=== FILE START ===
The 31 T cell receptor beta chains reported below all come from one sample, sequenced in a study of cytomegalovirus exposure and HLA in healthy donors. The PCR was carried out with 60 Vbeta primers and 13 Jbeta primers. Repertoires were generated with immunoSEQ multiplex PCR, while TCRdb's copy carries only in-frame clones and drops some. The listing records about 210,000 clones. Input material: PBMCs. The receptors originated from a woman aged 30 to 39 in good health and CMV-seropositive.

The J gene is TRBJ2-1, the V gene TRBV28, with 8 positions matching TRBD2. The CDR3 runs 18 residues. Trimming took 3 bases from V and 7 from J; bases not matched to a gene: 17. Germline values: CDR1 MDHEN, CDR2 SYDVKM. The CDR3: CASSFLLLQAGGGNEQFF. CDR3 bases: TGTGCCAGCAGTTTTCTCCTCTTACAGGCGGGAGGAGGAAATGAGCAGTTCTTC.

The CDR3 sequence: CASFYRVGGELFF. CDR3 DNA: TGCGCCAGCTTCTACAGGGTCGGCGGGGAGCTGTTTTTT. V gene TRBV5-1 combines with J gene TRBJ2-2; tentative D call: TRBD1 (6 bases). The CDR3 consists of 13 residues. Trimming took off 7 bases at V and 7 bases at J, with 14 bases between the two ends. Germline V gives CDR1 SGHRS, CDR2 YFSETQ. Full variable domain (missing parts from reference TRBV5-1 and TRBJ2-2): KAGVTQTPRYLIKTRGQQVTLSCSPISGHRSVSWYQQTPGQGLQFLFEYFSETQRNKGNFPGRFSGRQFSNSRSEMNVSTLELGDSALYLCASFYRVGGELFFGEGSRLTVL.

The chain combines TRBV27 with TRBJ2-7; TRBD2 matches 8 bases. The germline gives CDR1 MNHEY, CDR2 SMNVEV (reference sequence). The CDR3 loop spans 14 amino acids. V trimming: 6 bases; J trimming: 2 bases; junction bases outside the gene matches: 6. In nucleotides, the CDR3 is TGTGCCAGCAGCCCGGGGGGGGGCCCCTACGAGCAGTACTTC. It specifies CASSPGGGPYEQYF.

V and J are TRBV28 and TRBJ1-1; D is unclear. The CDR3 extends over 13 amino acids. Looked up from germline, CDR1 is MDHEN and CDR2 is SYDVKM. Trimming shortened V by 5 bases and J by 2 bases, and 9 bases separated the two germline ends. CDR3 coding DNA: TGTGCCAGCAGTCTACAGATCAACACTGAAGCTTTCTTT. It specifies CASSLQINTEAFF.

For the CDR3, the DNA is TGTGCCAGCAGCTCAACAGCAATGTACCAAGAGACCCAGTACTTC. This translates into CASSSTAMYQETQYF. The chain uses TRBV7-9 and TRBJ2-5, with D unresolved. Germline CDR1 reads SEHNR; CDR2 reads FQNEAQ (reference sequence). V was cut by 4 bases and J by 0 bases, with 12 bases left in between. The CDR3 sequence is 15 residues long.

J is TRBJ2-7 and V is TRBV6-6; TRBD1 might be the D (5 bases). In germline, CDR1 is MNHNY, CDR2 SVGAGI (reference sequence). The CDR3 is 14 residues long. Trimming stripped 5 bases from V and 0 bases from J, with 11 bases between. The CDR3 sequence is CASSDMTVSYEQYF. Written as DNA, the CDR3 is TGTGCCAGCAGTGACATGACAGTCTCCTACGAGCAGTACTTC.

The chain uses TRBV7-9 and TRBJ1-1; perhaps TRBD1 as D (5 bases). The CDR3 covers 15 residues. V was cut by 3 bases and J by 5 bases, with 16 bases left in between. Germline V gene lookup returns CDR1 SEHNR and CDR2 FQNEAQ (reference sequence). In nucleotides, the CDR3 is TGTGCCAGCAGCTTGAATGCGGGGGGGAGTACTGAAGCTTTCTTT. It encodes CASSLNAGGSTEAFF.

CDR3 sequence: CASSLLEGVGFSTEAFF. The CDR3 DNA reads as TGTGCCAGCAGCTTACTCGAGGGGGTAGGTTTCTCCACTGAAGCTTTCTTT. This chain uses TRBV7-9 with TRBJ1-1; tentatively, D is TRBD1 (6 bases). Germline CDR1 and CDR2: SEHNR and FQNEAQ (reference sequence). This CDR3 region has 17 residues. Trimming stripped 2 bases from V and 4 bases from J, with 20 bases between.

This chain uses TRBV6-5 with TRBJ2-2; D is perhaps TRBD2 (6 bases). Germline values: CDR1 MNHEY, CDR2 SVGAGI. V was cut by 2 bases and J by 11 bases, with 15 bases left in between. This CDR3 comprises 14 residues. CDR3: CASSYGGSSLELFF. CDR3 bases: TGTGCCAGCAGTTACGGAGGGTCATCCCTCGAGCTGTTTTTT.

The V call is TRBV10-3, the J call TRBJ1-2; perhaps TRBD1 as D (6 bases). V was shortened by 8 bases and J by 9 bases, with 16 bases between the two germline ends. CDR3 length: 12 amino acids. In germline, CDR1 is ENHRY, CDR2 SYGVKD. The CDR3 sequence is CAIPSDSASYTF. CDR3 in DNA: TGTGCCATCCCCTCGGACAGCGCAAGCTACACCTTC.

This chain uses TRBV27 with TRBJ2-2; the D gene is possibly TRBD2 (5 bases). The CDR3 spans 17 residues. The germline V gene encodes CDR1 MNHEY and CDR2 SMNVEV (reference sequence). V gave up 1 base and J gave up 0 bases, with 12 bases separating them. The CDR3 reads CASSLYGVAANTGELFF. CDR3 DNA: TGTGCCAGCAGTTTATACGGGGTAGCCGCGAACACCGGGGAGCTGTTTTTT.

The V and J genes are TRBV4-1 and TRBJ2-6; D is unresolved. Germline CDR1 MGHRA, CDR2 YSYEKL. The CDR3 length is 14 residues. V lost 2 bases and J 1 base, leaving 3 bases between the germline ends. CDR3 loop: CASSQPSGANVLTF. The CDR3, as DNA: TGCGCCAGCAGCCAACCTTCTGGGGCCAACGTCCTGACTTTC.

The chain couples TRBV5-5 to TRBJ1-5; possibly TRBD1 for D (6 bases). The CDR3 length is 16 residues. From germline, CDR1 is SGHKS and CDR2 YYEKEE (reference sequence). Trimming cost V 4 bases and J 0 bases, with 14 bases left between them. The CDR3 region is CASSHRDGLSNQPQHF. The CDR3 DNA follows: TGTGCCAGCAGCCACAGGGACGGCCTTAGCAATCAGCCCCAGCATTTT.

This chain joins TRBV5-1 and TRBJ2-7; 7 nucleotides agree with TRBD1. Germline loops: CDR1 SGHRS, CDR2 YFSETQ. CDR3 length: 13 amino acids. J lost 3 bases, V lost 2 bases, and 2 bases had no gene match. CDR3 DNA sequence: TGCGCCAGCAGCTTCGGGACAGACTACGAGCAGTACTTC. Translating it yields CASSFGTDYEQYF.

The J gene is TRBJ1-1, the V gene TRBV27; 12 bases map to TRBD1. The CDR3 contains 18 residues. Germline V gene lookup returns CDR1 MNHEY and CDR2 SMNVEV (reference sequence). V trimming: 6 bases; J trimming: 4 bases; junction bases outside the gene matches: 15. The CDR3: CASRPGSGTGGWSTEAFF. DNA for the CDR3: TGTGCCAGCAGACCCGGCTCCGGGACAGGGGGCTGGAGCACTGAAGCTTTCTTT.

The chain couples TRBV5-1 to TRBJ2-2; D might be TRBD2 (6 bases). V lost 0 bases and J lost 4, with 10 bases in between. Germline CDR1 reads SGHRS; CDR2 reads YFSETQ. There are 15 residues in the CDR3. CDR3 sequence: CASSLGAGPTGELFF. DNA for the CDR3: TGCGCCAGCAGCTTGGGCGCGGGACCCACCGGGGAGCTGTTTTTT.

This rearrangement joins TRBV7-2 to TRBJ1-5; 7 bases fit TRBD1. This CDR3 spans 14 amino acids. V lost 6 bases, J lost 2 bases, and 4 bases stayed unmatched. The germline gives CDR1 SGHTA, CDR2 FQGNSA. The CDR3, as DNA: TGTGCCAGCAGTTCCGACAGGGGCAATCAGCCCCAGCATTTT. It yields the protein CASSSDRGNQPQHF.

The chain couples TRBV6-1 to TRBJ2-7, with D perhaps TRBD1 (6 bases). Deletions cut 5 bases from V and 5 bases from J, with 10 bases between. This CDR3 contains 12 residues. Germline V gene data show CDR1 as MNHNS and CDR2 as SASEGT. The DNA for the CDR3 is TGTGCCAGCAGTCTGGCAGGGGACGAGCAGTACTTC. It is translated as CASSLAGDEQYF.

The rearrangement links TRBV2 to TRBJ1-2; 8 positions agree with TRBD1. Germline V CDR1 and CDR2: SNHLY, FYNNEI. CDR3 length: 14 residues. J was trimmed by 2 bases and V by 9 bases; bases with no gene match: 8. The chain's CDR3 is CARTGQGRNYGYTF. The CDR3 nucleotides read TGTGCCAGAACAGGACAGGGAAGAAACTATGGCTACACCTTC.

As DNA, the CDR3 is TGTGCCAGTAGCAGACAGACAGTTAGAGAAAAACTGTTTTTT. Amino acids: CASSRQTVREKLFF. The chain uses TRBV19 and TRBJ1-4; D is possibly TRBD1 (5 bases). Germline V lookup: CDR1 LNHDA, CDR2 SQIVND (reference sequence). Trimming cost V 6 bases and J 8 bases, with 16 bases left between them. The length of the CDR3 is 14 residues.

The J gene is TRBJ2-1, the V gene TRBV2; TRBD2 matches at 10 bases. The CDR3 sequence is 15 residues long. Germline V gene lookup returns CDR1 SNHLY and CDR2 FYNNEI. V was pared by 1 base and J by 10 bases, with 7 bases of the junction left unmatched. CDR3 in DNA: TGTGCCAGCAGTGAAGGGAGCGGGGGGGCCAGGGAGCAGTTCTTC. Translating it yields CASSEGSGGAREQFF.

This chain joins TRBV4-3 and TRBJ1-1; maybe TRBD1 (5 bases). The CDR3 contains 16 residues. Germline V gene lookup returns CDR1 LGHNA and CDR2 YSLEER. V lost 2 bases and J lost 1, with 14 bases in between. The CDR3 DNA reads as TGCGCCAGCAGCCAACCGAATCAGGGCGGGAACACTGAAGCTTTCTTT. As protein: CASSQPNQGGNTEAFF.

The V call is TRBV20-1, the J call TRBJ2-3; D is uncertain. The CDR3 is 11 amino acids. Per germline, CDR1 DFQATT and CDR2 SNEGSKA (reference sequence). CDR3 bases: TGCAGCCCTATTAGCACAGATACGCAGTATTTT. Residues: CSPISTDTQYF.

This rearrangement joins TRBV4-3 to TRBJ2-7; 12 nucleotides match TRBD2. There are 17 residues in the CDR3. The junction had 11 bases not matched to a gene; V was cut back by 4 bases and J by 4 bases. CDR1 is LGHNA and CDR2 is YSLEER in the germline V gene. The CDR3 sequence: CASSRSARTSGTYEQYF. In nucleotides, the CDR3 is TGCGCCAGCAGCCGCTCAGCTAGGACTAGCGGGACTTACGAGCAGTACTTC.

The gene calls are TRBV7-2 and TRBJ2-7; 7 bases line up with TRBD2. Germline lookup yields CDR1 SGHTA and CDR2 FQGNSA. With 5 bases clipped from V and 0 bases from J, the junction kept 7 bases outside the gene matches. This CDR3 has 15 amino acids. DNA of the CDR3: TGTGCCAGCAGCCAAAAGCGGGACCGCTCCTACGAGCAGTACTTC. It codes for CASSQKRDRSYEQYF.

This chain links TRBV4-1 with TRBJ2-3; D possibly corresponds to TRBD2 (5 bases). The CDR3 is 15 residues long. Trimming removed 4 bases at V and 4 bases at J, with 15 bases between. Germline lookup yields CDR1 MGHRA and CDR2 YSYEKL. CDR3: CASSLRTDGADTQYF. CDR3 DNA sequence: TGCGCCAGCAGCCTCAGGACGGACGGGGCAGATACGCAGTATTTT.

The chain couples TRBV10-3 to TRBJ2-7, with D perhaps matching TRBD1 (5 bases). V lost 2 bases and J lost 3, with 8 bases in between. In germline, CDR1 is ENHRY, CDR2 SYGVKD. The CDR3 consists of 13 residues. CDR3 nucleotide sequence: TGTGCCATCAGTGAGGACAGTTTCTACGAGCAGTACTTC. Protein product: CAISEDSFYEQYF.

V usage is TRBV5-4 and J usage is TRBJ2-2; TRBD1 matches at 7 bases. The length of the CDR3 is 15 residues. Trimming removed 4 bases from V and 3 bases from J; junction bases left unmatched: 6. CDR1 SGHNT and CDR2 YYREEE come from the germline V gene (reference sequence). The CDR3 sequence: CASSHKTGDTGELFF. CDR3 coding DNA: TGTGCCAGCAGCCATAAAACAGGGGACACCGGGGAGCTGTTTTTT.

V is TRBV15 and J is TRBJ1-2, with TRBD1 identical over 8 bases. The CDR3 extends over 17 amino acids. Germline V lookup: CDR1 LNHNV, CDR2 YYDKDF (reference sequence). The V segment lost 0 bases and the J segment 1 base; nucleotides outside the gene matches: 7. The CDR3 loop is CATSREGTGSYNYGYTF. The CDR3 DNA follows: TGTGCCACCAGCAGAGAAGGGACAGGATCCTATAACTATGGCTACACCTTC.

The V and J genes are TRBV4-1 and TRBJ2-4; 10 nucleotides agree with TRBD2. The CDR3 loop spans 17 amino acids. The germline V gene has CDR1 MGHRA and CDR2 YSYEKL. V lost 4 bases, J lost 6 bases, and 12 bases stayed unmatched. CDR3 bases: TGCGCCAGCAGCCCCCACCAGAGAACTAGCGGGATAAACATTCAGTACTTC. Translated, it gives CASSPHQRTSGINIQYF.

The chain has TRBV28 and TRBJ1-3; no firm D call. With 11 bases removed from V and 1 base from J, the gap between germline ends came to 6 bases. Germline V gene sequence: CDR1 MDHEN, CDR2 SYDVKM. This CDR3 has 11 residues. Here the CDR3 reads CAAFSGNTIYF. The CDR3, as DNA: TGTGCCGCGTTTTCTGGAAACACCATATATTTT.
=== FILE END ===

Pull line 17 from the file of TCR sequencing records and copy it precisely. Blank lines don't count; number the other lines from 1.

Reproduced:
The chain couples TRBV5-1 to TRBJ2-2; D might be TRBD2 (6 bases). V lost 0 bases and J lost 4, with 10 bases in between. Germline CDR1 reads SGHRS; CDR2 reads YFSETQ. There are 15 residues in the CDR3. CDR3 sequence: CASSLGAGPTGELFF. DNA for the CDR3: TGCGCCAGCAGCTTGGGCGCGGGACCCACCGGGGAGCTGTTTTTT.